Nohow.

Encolpius

Senior Member
Hungarian
Hello, can I use nohow in this context.

- How do you feel?
- Nohow. (expression of anger, depression, etc)

Thanks.
 
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  • owlman5

    Senior Member
    English-US
    I'm not sure what it's supposed to mean, but I'd probably laugh and assume you were joking if you told me "Nohow" in response to "How do you feel?"

    I suspect it is different in North America.
    I don't think I've every heard anybody use this, teddy. It sounds like something that Huck would have used in Mark Twain's "Huckleberry Finn."
     
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    Vovan

    Senior Member
    Russian
    In Russian, we also have what Encolpius suggested.

    But isn't it possible to say this in English:
    "Who were you phoning?"
    "No one.
    (=Do you care?/You don't need to know./Leave me alone.)"

    If it is, what could be said in the OP's sentence?
    "How do you feel?"
    " ??? "
     

    Vovan

    Senior Member
    Russian
    natkretep, thanks! I'll remember this one!:thumbsup:

    ewie, cool! Your variant is close to Franco-filly's one.:)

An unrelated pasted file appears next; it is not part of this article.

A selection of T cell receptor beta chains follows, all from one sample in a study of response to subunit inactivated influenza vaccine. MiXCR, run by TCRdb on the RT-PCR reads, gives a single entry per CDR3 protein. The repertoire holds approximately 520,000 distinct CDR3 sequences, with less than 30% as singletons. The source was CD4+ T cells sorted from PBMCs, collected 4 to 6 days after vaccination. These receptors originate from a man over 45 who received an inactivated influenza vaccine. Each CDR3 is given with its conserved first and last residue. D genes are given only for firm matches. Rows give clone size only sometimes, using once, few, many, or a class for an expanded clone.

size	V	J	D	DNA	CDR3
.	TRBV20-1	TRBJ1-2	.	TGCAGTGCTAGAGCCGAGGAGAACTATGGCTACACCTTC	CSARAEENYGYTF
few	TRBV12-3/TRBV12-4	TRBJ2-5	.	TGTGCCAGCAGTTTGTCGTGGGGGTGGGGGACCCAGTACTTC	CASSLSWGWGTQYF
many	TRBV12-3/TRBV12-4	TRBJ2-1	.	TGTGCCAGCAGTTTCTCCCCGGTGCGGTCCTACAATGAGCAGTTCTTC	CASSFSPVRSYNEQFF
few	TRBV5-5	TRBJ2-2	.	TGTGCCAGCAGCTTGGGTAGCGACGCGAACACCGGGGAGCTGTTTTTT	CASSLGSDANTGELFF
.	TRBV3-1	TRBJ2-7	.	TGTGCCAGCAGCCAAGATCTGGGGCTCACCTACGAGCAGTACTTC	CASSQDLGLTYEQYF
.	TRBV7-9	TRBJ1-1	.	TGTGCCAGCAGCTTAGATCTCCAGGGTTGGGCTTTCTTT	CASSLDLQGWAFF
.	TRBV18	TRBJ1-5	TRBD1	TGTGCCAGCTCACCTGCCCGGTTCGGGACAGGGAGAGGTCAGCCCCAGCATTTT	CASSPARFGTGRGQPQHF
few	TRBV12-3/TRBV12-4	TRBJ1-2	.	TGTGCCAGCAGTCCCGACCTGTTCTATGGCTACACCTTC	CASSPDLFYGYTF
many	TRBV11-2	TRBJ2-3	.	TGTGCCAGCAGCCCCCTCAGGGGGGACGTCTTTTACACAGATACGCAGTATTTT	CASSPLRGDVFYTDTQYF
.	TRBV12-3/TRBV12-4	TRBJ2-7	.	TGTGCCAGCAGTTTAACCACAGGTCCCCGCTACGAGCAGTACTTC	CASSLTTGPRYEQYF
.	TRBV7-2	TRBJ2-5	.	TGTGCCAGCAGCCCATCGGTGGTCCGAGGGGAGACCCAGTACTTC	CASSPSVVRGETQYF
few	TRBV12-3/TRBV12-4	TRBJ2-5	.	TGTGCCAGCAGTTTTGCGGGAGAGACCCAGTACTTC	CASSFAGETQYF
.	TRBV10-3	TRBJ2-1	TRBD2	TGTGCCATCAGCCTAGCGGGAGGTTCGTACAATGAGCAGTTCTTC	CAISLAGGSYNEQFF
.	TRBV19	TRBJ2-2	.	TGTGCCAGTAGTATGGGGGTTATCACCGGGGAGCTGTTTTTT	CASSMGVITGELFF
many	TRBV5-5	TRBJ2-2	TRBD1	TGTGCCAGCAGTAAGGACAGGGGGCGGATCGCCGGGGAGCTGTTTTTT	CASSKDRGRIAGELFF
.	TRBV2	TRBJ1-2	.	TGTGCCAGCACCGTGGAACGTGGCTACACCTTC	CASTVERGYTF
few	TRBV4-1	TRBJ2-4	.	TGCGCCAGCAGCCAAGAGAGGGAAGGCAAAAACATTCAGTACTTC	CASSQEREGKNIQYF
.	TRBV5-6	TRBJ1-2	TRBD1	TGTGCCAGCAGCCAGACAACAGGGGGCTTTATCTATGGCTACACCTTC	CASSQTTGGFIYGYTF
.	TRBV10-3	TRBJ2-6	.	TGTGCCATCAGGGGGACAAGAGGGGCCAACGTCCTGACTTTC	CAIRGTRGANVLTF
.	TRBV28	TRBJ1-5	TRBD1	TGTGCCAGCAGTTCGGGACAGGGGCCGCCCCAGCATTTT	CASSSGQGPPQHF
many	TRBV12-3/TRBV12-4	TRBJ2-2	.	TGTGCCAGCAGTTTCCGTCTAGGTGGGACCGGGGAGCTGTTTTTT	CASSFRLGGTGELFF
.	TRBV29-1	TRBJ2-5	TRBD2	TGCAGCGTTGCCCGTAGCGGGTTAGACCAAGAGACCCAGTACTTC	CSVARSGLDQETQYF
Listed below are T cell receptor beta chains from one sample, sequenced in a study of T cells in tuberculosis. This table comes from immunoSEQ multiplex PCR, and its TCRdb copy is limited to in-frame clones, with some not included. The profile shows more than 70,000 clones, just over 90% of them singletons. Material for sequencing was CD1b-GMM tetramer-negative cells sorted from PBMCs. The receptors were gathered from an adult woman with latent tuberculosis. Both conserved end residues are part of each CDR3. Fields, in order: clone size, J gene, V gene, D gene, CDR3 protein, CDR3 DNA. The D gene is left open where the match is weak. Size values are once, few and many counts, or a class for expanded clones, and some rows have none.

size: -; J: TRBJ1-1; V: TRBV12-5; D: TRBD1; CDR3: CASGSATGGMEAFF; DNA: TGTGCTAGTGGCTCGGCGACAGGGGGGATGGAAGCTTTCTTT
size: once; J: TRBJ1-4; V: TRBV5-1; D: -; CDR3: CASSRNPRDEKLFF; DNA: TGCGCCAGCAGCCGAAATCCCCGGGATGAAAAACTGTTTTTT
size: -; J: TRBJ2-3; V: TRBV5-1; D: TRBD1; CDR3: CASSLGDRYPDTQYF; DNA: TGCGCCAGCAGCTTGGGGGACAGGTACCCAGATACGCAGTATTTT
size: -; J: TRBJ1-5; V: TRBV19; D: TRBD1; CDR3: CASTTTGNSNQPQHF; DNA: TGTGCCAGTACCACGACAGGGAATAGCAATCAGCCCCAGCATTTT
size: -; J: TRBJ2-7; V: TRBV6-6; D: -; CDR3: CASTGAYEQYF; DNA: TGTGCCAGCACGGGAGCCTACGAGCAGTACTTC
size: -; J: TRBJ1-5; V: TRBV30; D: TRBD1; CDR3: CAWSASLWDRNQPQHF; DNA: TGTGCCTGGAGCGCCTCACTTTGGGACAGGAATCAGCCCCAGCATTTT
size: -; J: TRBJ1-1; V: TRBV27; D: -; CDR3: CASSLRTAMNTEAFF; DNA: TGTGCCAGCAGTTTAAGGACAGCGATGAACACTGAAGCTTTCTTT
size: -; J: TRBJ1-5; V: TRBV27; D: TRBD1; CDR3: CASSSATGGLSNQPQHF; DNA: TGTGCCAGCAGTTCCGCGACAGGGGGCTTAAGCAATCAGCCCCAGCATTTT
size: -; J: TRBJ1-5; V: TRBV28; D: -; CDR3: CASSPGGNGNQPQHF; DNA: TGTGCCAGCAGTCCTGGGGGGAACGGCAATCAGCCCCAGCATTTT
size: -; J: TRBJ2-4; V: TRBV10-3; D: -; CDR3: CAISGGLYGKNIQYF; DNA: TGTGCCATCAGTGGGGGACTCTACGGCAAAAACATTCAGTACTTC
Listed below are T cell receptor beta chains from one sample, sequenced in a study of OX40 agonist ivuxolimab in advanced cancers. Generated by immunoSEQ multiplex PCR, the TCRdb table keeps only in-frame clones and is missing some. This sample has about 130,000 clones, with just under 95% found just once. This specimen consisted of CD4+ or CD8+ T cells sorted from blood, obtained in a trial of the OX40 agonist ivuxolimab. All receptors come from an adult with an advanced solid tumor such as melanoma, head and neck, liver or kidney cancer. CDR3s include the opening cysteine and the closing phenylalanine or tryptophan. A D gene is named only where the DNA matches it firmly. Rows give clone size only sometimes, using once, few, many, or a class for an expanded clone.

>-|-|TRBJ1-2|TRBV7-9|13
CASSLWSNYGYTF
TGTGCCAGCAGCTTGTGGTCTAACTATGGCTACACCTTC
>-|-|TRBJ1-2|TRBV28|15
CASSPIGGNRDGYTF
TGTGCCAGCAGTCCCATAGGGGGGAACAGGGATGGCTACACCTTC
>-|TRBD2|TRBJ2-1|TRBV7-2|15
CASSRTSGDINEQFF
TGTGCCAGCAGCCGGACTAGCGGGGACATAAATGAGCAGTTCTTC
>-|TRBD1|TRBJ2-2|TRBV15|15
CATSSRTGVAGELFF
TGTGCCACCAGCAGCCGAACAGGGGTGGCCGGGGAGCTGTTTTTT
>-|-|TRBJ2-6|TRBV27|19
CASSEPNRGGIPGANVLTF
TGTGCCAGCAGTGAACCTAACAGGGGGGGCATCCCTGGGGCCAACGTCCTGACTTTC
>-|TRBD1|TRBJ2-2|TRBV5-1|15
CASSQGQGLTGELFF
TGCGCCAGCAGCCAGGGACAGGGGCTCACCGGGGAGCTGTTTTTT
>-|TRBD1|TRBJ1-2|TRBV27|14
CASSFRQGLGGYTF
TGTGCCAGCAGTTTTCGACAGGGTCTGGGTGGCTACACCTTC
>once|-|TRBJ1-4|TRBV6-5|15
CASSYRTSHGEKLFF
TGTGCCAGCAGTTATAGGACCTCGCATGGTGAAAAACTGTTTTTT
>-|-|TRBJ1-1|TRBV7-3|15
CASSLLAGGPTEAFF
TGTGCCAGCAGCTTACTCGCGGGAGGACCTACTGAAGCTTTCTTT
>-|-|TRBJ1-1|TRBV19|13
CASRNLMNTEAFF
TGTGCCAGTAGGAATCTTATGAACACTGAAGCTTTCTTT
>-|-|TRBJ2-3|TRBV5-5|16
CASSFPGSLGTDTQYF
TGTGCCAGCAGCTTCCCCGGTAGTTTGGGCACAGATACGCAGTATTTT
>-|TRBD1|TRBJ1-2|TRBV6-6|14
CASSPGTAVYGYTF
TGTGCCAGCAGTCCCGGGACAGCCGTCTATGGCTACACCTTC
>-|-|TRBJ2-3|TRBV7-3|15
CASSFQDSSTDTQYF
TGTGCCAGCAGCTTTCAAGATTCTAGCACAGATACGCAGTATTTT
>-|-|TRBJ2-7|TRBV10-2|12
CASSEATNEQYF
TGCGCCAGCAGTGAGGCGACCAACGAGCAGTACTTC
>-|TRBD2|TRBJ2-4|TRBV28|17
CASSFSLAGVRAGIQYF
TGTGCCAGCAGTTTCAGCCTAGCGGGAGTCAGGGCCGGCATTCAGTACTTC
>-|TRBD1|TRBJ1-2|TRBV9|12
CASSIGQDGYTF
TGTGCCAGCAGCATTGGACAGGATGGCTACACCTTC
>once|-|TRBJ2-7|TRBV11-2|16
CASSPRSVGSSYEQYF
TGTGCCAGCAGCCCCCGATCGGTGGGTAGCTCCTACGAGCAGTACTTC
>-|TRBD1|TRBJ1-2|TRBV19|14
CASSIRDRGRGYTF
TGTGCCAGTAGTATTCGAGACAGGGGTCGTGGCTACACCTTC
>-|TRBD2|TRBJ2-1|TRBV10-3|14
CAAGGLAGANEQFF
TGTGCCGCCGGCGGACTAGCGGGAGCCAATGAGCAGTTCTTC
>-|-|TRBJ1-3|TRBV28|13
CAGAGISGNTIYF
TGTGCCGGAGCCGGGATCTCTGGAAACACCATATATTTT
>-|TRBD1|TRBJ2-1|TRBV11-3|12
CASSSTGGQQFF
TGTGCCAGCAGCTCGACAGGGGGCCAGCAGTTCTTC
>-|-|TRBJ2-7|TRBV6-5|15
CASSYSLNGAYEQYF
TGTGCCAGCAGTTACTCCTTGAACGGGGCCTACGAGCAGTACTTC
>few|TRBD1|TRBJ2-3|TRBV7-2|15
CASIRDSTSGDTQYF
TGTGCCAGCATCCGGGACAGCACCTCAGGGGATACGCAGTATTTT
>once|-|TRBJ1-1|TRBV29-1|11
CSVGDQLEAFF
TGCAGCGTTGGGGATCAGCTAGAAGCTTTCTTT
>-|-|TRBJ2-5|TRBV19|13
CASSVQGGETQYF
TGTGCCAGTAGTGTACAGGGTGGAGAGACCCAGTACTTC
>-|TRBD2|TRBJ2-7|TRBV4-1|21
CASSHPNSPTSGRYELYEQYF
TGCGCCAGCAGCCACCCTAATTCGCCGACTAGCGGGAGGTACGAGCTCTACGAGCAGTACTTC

Juhasz

    Senior Member
    English - United States
    I can think of one example of someone saying "nohow," but he wasn't a North American: "Orders are nobody can see the Great Oz! Not nobody, not nohow!"
     

    JustKate

    Senior Member
    It isn't common, certainly, and actually most people who use it these days are probably quoting or at least referencing The Wizard of Oz, but that's not the main problem with your dialog, Encolpius. What nohow means is "under no circumstances" or "in no way" (see the WordReference dictionary's listing), so it just doesn't make sense the way you're using it.

    I do hear it from time to time here in North America :), but usually in combination with another negative, e.g., "no way, nohow."
     
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    se16teddy

    Senior Member
    English - England
    I don't think I've every heard anybody use this, teddy. It sounds like something that Huck would have used in Mark Twain's "Huckleberry Finn."
    I can think of one example of someone saying "nohow," but he wasn't a North American: "Orders are nobody can see the Great Oz! Not nobody, not nohow!"
    Mark Twain and the Wizard of Oz are my two main sources for American English.
     

    Sparky Malarky

    Moderator
    English - US
    I've heard nohow to mean "anyway."

    Don't track mud in here! I just washed the floor.
    I wouldn't track mud in, nohow. (I wouldn't do that in any circumstances, even if you hadn't warned me about your clean floor.)
     
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